Good news: Kyrie Irving is not anti-Semitic.
So say two leading authorities on the subject, the commissioner of the NBA and the owner of the Brooklyn Nets.
Bad News: Kyrie Irving is still a pain in the neck.
The suspended point guard met separately late last week with NBA Commissioner Adam Silver and Brooklyn Nets owner Joe Tsai, weeks after tweeting a link to a controversial documentary laced with anti-Semitic themes.
Silver and Tsai, as it turns out, reached the same conclusion as Nation of Islam leader Louis Farrakhan, who posted an hourlong rant on the issue — that Irving is not a purveyor of hate toward Jews.
“He’s someone I’ve known for a decade, and I’ve never heard an anti-Semitic word from him or, frankly, hate directed at any group,” Silver, who is Jewish, told The New York Times.
“Whether or not he is anti-Semitic is not relevant to the damage caused by the posting of hateful content.”
Tsai, whose wife and co-owner Clara Wu Tsai sat in on the meeting, agreed.
“Clara and I met with Kyrie and his family yesterday,” Tsai tweeted Friday. “We spent quality time to understand each other and it’s clear to me that Kyrie does not have any beliefs of hate towards Jewish people or any group. The Nets and Kyrie, together with the NBA and NBPA, are working constructively toward a process of forgiveness.”
Tsai is the one who signed off on an emasculating list of conditions under which Irving can return to the team:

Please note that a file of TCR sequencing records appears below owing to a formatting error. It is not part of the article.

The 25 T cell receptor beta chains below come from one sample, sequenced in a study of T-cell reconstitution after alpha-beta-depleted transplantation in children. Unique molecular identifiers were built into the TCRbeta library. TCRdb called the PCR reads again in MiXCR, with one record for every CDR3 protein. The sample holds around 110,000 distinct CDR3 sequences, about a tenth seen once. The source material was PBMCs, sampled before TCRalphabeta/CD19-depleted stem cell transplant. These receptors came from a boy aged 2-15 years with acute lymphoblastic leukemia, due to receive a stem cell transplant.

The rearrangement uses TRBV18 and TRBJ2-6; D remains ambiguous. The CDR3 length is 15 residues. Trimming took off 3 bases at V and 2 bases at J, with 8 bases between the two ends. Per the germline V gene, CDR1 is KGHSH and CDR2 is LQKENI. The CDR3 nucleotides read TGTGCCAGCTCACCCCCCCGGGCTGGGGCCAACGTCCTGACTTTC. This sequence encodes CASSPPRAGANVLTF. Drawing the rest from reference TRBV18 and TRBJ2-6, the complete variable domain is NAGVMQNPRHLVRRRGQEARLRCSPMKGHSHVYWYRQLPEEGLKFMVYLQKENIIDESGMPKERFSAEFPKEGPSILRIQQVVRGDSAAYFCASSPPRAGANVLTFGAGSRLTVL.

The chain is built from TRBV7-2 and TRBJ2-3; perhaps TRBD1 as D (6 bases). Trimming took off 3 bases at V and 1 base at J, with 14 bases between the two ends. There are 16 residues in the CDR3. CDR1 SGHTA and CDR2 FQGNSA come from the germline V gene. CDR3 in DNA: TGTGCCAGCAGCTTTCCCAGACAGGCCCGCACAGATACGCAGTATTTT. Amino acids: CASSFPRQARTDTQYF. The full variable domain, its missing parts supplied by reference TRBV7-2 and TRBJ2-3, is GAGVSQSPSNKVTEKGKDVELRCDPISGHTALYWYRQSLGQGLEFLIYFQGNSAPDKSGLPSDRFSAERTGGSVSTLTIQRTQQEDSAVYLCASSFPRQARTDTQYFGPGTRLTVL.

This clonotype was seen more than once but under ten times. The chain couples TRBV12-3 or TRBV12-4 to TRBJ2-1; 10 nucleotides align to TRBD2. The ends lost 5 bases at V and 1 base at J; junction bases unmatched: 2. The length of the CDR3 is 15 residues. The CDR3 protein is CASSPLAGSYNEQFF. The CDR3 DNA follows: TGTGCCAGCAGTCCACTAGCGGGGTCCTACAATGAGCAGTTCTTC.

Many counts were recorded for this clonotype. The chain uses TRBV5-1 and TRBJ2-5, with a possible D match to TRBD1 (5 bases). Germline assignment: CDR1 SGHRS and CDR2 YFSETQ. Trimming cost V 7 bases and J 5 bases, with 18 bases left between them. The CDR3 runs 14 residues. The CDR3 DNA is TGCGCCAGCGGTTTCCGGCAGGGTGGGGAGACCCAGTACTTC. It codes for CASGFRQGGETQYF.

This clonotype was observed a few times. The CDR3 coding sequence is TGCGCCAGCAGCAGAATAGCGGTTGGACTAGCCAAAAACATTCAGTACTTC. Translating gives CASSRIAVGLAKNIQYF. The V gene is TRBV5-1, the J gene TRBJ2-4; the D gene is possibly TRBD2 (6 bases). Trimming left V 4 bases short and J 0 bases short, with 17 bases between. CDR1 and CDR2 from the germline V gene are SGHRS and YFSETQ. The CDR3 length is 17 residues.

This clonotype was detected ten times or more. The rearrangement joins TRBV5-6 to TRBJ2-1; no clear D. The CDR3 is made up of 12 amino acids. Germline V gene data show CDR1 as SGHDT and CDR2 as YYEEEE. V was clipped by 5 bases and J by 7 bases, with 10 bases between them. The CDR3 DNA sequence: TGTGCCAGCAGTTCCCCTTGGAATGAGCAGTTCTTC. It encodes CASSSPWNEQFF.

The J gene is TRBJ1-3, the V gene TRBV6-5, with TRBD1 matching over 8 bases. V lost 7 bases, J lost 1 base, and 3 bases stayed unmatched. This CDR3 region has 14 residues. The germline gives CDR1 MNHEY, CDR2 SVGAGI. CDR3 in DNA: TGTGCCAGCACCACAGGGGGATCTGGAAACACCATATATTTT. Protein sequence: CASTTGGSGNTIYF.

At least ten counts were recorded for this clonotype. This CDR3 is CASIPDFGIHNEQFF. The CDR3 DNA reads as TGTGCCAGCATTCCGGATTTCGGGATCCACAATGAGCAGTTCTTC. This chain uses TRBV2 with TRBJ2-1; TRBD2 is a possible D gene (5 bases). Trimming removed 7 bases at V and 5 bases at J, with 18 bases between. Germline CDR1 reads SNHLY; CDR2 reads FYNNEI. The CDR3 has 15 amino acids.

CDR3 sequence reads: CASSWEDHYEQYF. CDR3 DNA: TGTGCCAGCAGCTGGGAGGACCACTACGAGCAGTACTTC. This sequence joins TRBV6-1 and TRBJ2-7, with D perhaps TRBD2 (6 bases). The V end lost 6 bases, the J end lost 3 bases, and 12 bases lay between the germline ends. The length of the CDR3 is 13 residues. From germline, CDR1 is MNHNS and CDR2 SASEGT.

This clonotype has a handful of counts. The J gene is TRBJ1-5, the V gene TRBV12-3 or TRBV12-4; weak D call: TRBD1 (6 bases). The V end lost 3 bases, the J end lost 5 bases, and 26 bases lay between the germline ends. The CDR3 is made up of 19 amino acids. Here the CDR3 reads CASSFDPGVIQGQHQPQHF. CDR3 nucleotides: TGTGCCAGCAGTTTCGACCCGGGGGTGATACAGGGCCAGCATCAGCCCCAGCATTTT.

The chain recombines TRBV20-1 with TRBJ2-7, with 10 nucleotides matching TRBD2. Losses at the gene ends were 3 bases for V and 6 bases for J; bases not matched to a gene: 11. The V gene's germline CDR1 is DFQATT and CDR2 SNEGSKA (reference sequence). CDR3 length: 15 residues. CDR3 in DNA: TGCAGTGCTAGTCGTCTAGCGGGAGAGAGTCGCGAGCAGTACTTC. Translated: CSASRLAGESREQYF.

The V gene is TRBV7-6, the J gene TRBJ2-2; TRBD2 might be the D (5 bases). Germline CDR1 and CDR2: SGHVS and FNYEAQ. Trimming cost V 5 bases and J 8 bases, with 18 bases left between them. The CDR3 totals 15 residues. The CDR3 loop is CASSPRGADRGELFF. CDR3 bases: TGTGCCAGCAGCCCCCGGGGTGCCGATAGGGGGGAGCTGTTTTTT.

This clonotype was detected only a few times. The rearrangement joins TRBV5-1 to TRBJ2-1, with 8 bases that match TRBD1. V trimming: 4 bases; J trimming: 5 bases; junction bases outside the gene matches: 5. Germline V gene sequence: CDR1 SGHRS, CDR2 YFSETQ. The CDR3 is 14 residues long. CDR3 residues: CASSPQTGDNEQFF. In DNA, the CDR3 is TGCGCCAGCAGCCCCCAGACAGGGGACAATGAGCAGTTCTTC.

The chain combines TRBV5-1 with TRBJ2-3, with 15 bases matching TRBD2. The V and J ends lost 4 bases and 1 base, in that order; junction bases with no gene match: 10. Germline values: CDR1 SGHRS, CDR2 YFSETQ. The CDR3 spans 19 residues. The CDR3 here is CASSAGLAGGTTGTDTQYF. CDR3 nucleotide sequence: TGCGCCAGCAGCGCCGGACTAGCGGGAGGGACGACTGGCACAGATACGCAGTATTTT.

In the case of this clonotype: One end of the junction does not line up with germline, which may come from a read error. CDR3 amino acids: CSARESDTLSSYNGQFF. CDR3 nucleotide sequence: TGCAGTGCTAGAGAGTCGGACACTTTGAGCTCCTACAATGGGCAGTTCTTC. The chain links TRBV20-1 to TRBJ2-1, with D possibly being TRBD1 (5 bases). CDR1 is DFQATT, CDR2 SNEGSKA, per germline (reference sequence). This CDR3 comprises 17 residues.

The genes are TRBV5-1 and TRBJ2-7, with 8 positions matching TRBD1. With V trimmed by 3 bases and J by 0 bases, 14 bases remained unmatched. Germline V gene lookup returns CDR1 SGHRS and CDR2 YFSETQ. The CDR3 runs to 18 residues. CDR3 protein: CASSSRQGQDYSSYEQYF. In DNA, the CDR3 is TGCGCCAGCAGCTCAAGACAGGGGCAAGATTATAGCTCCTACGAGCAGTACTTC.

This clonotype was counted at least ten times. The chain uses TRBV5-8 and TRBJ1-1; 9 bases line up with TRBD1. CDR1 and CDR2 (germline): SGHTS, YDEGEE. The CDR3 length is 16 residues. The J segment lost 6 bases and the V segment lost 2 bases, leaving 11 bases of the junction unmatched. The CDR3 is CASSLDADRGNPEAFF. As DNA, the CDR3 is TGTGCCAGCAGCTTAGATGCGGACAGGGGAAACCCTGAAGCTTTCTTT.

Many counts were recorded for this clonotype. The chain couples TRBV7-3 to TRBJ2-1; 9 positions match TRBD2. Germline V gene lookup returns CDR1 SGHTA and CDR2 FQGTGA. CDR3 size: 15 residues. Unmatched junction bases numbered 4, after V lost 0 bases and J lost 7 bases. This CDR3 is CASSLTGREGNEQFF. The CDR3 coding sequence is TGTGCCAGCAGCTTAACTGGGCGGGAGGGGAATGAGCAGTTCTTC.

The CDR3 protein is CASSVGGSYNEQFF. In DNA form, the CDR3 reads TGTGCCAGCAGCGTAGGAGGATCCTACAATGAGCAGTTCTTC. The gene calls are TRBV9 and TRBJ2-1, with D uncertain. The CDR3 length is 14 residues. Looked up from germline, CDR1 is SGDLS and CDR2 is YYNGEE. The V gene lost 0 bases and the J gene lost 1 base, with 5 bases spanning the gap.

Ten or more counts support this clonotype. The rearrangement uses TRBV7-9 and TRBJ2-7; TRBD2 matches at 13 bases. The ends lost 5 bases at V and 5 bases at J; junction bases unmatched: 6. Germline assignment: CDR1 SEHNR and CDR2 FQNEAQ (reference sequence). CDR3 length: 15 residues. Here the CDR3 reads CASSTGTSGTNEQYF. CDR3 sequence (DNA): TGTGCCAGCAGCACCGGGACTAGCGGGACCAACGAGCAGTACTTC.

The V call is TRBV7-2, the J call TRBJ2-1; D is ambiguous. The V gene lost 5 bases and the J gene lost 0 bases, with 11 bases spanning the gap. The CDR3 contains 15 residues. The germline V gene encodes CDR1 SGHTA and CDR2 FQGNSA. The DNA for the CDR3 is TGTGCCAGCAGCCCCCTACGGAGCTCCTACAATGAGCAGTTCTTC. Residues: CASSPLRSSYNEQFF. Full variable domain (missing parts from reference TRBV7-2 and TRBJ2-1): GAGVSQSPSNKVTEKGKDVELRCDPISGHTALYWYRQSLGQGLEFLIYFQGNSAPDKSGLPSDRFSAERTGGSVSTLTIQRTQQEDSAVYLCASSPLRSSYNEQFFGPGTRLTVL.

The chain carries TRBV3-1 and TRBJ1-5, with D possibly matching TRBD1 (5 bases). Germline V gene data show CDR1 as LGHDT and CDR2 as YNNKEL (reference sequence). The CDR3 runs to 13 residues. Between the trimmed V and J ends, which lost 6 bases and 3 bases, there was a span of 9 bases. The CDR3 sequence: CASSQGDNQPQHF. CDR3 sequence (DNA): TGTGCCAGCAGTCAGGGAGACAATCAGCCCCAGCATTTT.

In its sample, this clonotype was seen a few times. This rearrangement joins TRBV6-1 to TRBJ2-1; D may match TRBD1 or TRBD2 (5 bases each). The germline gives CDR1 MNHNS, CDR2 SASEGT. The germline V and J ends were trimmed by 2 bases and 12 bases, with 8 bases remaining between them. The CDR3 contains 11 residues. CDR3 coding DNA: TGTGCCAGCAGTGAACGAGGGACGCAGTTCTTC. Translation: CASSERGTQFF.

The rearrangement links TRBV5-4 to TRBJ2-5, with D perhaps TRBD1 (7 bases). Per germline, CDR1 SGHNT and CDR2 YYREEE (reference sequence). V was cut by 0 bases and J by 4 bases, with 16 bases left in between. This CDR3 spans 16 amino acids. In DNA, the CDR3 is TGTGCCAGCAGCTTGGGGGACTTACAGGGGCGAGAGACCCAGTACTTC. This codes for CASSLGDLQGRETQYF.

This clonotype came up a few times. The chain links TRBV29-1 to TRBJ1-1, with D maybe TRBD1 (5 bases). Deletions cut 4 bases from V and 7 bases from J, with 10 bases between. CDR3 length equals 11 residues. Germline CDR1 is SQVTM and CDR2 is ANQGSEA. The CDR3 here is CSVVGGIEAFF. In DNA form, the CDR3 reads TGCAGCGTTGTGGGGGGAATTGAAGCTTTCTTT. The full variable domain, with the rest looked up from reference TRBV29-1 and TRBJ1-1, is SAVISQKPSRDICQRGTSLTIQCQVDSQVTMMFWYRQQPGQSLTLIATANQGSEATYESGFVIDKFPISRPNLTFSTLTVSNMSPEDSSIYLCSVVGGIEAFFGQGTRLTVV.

1. Issue an apology for posting the movie, condemn its content and make clear he has no anti-Jewish beliefs.
2. Complete the anti-hate programs that Irving, the Nets and the Anti-Defamation League agreed upon, plus donate $500,000 to causes and organizations that work to eradicate hate and intolerance in communities.
3. Complete sensitivity training created by the Nets.
4. Complete anti-Semitic/anti-hate training created by the Nets.
5. Meet with representatives of the Anti-Defamation League and Jewish community leaders in Brooklyn.
6. Meet with Nets owner Joe Tsai and other franchise officials to prove he understands how harmful his actions were, while also assuring he won’t repeat this kind of behavior.
But why stop there? Why not have Irving rake the leaves outside Tsai’s Central Park penthouse in the order they fell from the trees, or sink a shot from half court blindfolded?
Irving’s actions were inexcusable, and he deserved to be reprimanded and punished.
But for a guy who excels at hoops, the Nets have placed way too many for him to jump through.
Instead of using this as a teaching moment, the team has seemed more intent on publicly humiliating Irving than helping him learn from his mistakes.
It is possible that Irving will never wear a Nets uniform again, and that could be what the team prefers.
And if that’s the case, they should just cut him or trade him. Why the song and dance?
The chances of him completing the checklist, to the team’s satisfaction, are about as good as his chances of getting a COVID booster.
If team executives were so outraged by Irving’s actions, they would not have waited so long to condemn them.
Then they compounded the image imbroglio by publicly lusting after suspended scandal-scarred coach Ime Udoka, who was sidelined by the Boston Celtics six weeks ago for reportedly having an improper intimate relationship with a female subordinate within the organization.
The Nets backed off, naming interim coach Jacque Vaughn as the permanent replacement for fired coach Steve Nash.
One controversy at a time is enough.
Irving has served his time. The Nets need to let him play. Anybody who can put Silver and Tsai on the same page with Farrakhan deserves another chance.